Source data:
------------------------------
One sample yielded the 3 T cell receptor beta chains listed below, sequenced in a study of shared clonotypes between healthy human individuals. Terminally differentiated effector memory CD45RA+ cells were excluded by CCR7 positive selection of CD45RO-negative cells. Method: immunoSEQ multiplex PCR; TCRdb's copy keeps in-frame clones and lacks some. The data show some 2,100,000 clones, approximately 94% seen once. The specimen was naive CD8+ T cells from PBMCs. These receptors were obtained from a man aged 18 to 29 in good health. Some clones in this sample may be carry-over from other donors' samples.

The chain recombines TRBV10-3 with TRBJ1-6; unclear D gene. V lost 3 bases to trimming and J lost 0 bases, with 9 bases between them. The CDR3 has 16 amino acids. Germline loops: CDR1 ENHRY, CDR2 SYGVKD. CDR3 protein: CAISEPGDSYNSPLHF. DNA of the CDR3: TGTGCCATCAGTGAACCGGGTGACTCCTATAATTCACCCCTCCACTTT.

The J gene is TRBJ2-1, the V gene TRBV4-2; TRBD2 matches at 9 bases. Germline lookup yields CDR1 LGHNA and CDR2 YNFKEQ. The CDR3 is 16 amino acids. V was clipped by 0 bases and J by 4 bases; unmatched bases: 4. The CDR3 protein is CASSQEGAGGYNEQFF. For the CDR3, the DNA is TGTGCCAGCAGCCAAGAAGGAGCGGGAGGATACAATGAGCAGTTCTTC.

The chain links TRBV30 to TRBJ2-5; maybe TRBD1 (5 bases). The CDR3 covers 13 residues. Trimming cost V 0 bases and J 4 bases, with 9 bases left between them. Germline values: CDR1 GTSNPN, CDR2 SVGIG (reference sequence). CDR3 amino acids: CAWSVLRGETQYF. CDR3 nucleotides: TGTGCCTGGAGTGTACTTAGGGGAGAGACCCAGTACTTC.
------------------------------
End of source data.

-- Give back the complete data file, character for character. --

One sample yielded the 3 T cell receptor beta chains listed below, sequenced in a study of shared clonotypes between healthy human individuals. Terminally differentiated effector memory CD45RA+ cells were excluded by CCR7 positive selection of CD45RO-negative cells. Method: immunoSEQ multiplex PCR; TCRdb's copy keeps in-frame clones and lacks some. The data show some 2,100,000 clones, approximately 94% seen once. The specimen was naive CD8+ T cells from PBMCs. These receptors were obtained from a man aged 18 to 29 in good health. Some clones in this sample may be carry-over from other donors' samples.

The chain recombines TRBV10-3 with TRBJ1-6; unclear D gene. V lost 3 bases to trimming and J lost 0 bases, with 9 bases between them. The CDR3 has 16 amino acids. Germline loops: CDR1 ENHRY, CDR2 SYGVKD. CDR3 protein: CAISEPGDSYNSPLHF. DNA of the CDR3: TGTGCCATCAGTGAACCGGGTGACTCCTATAATTCACCCCTCCACTTT.

The J gene is TRBJ2-1, the V gene TRBV4-2; TRBD2 matches at 9 bases. Germline lookup yields CDR1 LGHNA and CDR2 YNFKEQ. The CDR3 is 16 amino acids. V was clipped by 0 bases and J by 4 bases; unmatched bases: 4. The CDR3 protein is CASSQEGAGGYNEQFF. For the CDR3, the DNA is TGTGCCAGCAGCCAAGAAGGAGCGGGAGGATACAATGAGCAGTTCTTC.

The chain links TRBV30 to TRBJ2-5; maybe TRBD1 (5 bases). The CDR3 covers 13 residues. Trimming cost V 0 bases and J 4 bases, with 9 bases left between them. Germline values: CDR1 GTSNPN, CDR2 SVGIG (reference sequence). CDR3 amino acids: CAWSVLRGETQYF. CDR3 nucleotides: TGTGCCTGGAGTGTACTTAGGGGAGAGACCCAGTACTTC.